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Backpack Weight and the Scaling of the Human Frame
2. H. David Sheets and James. C. Lauffenburger, “Looking for scaling laws, or physics with nuts and shells,” Phys. Teach. 37, 376–378 (Sept. 1999).
5. David A. Winter, Biomechanics and Motor Control of Human Movement, 4th ed. (Wiley, New York, 2009), see Table 4.1.
7.The quantity L is any linear dimension of the hiker and could for example be the height.
8. Irving P. Herman, Physics of the Human Body (Springer-Verlag, Berlin, 2007), see Table 1.13 and references therein.
9. R. J. Maughan, J. S. Watson, and J. Weir, “Strength and cross-sectional area of human skeletal muscle,” J. Physiol. 338, 37–49 (1983).
10.We have assumed that when the human frame is scaled up, muscle and bone are scaled up by the same linear dimensions as the human frame. Evidence that this is approximately true comes from the fact that (muscle mass)∝(body mass)1.0 and (skeletal mass) ∝ (bodymass)1.08, with both exponents being close to or equal to 1.0. See Ref. 8, Table 1.13.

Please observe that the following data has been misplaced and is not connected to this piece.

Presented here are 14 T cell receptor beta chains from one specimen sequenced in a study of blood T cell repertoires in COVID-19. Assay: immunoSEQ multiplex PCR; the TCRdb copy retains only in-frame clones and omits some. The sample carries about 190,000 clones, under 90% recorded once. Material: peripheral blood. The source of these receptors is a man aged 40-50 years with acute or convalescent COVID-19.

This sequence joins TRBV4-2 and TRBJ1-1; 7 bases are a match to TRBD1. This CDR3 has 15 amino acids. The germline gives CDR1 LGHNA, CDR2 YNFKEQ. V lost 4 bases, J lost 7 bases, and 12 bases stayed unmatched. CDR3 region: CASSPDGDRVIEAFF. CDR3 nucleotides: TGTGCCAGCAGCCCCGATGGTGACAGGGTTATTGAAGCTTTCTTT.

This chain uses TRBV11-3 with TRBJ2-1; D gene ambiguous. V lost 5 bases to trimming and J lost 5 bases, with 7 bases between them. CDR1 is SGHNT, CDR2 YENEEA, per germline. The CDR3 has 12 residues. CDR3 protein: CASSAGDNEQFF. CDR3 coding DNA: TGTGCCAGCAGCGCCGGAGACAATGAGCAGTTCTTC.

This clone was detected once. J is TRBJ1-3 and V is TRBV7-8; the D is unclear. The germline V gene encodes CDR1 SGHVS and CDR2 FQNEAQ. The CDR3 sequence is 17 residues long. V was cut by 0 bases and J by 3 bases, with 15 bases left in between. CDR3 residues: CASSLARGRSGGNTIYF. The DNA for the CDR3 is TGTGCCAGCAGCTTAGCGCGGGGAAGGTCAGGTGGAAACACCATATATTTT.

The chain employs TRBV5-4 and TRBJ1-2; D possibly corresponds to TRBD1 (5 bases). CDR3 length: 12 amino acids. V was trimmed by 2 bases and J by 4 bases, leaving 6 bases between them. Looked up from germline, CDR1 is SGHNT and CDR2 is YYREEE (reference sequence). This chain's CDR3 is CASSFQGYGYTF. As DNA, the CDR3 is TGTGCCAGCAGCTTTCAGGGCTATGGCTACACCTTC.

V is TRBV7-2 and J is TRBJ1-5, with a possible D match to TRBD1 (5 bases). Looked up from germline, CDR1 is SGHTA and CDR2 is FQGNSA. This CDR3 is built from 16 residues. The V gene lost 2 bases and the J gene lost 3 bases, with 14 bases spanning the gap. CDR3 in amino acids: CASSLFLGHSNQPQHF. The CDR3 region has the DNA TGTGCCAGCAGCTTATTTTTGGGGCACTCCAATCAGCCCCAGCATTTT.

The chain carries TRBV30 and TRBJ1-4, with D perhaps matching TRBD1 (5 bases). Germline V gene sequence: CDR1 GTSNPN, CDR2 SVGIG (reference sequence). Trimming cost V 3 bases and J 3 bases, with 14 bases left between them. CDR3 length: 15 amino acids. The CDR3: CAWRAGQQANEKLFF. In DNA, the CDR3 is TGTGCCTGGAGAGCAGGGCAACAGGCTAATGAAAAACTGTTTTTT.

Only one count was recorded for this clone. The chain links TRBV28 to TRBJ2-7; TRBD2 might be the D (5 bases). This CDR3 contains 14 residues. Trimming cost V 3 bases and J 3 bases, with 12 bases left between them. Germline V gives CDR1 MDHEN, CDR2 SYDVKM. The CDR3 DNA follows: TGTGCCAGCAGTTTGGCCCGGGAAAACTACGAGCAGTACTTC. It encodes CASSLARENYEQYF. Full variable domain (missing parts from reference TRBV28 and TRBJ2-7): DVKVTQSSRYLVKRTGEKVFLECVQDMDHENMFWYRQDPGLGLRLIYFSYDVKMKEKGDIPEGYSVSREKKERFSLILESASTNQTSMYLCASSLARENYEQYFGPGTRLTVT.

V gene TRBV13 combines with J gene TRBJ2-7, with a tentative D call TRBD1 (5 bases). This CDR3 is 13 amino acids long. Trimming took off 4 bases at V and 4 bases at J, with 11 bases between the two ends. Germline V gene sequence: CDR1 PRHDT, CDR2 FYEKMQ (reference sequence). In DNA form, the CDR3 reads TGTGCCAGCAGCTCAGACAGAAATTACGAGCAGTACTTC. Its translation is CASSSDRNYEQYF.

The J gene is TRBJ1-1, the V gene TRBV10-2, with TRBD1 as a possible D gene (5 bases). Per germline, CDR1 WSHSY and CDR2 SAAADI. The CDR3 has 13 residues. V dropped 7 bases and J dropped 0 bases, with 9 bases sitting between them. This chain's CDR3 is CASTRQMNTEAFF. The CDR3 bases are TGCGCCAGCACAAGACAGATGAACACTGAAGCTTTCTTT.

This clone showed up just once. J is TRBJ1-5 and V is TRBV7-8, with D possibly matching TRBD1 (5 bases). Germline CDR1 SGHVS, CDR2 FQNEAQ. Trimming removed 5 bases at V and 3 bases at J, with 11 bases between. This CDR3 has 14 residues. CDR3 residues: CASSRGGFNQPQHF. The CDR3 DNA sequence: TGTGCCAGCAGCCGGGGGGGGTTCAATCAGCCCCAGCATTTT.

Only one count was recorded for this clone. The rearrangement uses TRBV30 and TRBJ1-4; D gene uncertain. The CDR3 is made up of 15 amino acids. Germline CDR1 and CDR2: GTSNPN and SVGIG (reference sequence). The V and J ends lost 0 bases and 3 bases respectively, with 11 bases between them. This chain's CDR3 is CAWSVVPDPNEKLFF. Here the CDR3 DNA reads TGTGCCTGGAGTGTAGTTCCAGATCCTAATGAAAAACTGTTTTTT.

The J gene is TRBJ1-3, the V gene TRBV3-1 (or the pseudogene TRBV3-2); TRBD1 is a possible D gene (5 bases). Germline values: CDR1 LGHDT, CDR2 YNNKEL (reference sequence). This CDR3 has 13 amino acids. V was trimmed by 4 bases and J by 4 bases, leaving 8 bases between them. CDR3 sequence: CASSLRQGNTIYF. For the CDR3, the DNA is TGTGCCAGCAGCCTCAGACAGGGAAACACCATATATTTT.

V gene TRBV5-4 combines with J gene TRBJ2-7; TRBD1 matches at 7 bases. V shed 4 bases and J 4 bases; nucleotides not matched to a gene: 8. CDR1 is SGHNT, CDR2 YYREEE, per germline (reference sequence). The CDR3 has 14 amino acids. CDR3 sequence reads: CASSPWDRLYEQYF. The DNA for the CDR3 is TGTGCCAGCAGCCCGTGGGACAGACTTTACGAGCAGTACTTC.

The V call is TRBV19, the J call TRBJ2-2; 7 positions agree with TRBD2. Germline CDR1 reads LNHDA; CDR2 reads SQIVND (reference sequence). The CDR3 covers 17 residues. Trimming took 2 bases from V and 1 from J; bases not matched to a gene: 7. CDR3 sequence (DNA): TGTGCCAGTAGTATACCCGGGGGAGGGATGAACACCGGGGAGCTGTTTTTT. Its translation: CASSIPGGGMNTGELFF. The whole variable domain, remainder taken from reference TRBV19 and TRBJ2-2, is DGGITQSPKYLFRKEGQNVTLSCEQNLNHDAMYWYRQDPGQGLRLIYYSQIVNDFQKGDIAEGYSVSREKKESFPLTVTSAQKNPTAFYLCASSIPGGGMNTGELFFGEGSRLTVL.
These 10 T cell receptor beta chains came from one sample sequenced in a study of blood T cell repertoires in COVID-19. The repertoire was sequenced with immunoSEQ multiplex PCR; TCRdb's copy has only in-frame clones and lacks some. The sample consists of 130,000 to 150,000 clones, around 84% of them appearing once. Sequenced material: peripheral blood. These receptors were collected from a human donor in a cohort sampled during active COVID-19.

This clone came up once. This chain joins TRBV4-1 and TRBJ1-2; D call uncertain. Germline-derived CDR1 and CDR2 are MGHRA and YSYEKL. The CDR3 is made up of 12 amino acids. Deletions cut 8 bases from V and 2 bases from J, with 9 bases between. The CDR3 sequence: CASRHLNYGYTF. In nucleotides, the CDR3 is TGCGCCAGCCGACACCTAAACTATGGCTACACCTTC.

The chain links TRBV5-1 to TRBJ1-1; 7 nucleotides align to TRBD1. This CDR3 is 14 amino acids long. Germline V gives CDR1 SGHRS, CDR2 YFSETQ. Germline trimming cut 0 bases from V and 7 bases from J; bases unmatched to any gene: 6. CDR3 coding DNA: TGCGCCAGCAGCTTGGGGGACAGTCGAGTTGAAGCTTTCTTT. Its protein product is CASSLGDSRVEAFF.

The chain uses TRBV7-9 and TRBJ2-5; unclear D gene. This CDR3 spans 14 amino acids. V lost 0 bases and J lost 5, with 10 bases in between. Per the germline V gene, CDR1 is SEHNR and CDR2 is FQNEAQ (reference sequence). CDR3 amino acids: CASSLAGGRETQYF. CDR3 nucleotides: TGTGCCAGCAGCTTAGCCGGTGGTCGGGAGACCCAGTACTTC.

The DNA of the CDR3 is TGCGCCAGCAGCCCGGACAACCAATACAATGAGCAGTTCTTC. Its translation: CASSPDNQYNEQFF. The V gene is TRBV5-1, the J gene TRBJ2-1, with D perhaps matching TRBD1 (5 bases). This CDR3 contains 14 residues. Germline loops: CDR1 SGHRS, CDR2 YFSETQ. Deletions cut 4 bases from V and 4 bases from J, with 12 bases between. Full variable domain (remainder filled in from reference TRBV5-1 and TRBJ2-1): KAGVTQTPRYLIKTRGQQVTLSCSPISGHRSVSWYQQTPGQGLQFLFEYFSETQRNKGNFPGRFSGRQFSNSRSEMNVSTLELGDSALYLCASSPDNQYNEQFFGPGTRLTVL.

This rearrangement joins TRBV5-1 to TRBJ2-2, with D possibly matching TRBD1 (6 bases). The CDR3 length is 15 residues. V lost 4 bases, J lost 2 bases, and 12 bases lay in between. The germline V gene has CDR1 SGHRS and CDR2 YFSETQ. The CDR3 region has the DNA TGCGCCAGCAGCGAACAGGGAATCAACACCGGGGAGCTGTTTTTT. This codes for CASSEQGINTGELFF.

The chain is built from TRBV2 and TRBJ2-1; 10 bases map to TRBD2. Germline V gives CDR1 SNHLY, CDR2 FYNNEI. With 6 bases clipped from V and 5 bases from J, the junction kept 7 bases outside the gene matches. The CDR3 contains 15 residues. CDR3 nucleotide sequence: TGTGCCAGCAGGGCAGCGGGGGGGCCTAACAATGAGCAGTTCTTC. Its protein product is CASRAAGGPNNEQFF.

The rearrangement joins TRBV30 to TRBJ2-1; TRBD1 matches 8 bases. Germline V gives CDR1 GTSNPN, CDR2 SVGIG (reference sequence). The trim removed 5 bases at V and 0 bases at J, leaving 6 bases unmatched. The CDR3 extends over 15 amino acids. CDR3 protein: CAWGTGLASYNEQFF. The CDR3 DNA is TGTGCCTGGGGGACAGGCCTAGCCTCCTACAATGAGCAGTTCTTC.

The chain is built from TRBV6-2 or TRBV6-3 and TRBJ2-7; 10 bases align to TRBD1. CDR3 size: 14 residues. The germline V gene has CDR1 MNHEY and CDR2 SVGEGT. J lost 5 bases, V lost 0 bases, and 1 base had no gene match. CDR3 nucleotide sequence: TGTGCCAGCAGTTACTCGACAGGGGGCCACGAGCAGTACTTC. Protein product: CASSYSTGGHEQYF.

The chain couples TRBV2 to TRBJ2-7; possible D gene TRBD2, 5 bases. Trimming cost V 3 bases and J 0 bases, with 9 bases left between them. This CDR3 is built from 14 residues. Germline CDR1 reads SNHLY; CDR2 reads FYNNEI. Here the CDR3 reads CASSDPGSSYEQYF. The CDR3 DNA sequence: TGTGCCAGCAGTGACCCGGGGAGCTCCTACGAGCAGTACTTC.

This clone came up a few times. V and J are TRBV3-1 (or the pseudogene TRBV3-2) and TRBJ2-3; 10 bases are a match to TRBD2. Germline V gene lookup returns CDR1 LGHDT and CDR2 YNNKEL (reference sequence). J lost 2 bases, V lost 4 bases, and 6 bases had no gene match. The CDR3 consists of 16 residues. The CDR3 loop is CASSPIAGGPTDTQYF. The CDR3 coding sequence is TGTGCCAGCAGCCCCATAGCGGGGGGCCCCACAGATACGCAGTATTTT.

11.A note on notation: the largest backpack weight for a particular weight is denoted by . The maximum value of as a function of is denoted by .
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Modeling real-life situations is an important part of introductory physics. Here we consider the question “What is the largest weight of backpack a hiker can manage?” A quick perusal of the Internet suggests that as the weight of a healthy adult increases, the largest backpack weight also increases and should be about 25–30% of a person's body weight for a reasonably fit adult.1 We show here that a careful modeling of the hiker and backpack leads to a somewhat different result, with hikers of sufficiently large (but otherwise healthy) weight not being able to carry as much backpack weight as hikers of smaller weight.
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